Ode to Across and Down
Ari and Ira,
Ali and Uma,
Iman and Enya and Ava and Ono;
Ivan and Igor,
Isak and Ibsen,
Alec and Alda and Arlo and Yoko.
Urey, hydrogen’s discov’rer;
Orr of hockey and Ott of baseball;
and Otis, too, of elevators.
Melville’s Oloo and Oklahoma’s Ada,
Thin Man’s Nora and its Asta,
Shakespeare’s Iago, sherpa’s yeti,
shade-loving hosta, and late-blooming aster.
Ural and Alps, dear mountain ranges,
Romans’ Nero and Brontë’s Eyre;
Scarlett’s Tara and Shakespeare’s Avon,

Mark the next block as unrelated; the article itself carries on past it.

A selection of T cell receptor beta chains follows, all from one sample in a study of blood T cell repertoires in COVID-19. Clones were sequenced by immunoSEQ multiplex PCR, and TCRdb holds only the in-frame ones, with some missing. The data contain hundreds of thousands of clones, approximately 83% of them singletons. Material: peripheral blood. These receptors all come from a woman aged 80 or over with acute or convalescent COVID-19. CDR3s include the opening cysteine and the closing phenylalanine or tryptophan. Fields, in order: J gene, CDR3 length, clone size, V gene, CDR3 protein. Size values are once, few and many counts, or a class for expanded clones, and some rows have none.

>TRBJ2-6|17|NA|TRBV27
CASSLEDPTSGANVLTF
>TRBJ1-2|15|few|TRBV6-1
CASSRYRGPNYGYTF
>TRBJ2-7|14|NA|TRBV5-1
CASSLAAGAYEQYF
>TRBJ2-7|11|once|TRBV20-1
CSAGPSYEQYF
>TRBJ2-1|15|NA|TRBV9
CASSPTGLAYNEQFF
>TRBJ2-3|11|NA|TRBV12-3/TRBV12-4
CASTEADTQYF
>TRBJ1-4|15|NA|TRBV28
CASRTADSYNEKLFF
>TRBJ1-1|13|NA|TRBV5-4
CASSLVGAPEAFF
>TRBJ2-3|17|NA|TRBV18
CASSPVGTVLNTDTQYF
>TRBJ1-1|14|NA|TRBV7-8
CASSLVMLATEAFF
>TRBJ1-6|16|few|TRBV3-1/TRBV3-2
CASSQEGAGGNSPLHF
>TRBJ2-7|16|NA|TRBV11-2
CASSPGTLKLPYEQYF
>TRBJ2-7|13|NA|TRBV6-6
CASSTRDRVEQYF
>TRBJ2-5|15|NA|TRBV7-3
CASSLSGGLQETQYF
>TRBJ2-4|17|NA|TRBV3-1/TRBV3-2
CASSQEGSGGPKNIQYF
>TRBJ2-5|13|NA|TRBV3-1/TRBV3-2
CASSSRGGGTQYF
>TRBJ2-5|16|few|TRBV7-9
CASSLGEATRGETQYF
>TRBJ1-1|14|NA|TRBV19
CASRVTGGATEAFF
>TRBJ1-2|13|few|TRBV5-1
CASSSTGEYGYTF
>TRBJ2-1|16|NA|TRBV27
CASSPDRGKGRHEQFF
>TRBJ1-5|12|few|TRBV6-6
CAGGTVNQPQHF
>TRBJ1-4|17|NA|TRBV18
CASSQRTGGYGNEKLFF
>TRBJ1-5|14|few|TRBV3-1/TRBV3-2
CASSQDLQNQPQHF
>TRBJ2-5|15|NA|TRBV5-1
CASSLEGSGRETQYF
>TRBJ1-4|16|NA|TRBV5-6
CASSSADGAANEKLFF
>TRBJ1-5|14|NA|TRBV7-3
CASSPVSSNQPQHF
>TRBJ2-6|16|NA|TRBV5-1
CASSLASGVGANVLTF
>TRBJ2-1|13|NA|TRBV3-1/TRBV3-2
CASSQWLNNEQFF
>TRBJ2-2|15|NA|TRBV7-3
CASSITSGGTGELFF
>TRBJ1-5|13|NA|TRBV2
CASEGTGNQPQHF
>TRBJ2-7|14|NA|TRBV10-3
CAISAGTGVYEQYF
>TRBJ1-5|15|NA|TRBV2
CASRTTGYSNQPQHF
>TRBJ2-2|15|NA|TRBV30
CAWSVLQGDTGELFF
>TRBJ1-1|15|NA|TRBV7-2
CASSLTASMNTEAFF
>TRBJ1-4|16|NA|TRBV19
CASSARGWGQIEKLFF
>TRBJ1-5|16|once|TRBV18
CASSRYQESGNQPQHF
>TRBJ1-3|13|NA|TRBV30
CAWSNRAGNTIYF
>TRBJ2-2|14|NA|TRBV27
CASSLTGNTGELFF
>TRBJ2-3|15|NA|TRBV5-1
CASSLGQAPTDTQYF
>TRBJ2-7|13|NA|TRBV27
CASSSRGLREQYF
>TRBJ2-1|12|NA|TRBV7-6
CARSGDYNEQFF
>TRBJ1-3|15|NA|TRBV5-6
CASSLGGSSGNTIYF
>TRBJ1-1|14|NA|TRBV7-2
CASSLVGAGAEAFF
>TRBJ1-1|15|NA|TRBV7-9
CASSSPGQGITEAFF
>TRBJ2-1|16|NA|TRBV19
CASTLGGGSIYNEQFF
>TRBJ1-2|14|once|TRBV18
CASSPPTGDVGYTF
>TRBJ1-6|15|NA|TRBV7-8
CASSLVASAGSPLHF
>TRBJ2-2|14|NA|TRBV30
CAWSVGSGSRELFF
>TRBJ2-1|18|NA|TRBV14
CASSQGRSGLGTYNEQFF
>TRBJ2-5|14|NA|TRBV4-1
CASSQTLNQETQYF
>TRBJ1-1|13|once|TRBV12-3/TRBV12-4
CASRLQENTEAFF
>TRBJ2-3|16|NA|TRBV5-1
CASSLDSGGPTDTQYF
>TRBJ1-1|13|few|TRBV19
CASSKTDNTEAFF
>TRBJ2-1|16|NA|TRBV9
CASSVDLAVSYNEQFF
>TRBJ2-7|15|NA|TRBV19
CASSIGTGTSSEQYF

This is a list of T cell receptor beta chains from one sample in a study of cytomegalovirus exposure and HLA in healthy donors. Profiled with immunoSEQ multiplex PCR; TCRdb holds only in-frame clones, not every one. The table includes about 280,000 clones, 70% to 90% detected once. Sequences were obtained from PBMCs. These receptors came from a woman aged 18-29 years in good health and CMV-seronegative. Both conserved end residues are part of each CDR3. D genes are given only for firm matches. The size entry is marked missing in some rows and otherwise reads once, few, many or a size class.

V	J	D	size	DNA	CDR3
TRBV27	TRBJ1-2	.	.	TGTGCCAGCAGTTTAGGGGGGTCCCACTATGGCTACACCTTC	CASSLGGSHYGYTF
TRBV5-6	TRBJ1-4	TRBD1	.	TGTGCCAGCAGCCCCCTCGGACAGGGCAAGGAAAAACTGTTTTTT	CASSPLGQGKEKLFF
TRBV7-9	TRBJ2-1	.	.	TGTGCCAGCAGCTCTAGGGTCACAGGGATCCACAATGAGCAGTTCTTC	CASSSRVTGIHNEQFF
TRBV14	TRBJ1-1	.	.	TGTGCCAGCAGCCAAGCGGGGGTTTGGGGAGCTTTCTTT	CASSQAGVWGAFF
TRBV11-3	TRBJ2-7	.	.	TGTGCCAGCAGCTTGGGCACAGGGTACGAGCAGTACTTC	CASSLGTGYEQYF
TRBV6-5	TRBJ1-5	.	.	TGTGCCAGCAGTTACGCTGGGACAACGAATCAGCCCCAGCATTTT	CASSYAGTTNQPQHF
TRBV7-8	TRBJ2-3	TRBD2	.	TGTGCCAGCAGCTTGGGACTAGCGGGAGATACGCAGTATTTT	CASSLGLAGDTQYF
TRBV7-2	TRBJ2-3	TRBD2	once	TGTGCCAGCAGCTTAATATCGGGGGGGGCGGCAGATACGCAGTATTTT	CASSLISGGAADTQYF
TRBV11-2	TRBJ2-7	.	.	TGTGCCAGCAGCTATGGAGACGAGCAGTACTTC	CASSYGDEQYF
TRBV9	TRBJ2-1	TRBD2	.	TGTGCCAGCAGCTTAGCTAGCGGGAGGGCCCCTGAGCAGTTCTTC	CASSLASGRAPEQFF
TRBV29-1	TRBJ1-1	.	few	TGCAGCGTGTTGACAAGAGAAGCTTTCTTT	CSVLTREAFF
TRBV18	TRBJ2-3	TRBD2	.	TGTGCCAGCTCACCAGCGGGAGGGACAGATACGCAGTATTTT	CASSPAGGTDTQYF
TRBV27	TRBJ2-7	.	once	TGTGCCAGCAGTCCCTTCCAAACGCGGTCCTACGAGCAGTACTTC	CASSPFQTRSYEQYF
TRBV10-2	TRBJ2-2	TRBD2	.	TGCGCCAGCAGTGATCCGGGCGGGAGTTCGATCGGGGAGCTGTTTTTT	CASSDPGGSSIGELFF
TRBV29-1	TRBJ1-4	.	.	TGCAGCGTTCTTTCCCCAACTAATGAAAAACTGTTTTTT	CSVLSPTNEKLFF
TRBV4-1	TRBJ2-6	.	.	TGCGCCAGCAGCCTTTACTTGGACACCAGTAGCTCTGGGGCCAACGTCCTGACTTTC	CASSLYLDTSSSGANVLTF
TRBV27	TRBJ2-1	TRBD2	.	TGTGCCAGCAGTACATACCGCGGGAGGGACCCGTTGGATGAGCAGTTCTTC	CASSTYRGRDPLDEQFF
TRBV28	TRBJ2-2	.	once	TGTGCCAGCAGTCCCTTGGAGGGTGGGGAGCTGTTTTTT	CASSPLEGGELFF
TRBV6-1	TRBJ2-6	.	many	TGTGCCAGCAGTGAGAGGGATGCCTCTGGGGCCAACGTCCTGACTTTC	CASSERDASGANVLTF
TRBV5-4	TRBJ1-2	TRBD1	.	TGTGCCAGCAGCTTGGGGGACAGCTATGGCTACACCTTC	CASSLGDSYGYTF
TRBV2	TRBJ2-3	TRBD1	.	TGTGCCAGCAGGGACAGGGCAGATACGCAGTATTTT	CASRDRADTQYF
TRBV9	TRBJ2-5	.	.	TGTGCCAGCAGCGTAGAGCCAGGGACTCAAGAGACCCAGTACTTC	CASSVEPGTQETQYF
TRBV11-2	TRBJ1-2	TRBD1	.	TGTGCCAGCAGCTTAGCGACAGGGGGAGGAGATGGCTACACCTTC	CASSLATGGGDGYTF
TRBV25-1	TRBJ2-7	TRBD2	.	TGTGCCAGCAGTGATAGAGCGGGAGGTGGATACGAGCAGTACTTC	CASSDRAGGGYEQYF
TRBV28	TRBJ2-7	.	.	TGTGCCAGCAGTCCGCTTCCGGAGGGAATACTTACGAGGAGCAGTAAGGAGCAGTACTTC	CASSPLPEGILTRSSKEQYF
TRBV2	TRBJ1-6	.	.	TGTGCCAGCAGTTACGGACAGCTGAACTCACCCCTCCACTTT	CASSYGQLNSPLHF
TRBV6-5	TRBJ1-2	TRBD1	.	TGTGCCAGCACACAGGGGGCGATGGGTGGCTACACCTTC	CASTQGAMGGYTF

poets’ morn and e’en and e’er and ne’er.
Obi and olla, olio, ogee,
saki, soir, and tsar;
eerie and eyrie, ulna and être,
ogre, oater, and gooey agar.
Pro bono, pro rata, or quid pro quo;
eel and ego, yin and yam,
abbé, agua, and amie;
euro and peso and lira and rand.
Epée and ague,
and of course jai alai;
île and iter,
oreos and ryes.
Été and está,
erat and amo—
Rebecca Lartigue surprises herself with how many things she can get done when avoiding more unpleasant tasks on her to-do list. She teaches literature and lives in western Massachusetts with her husband and dog. Her poetry and short stories have appeared in First-Class Lit, Storylandia, and The Massachusetts Review.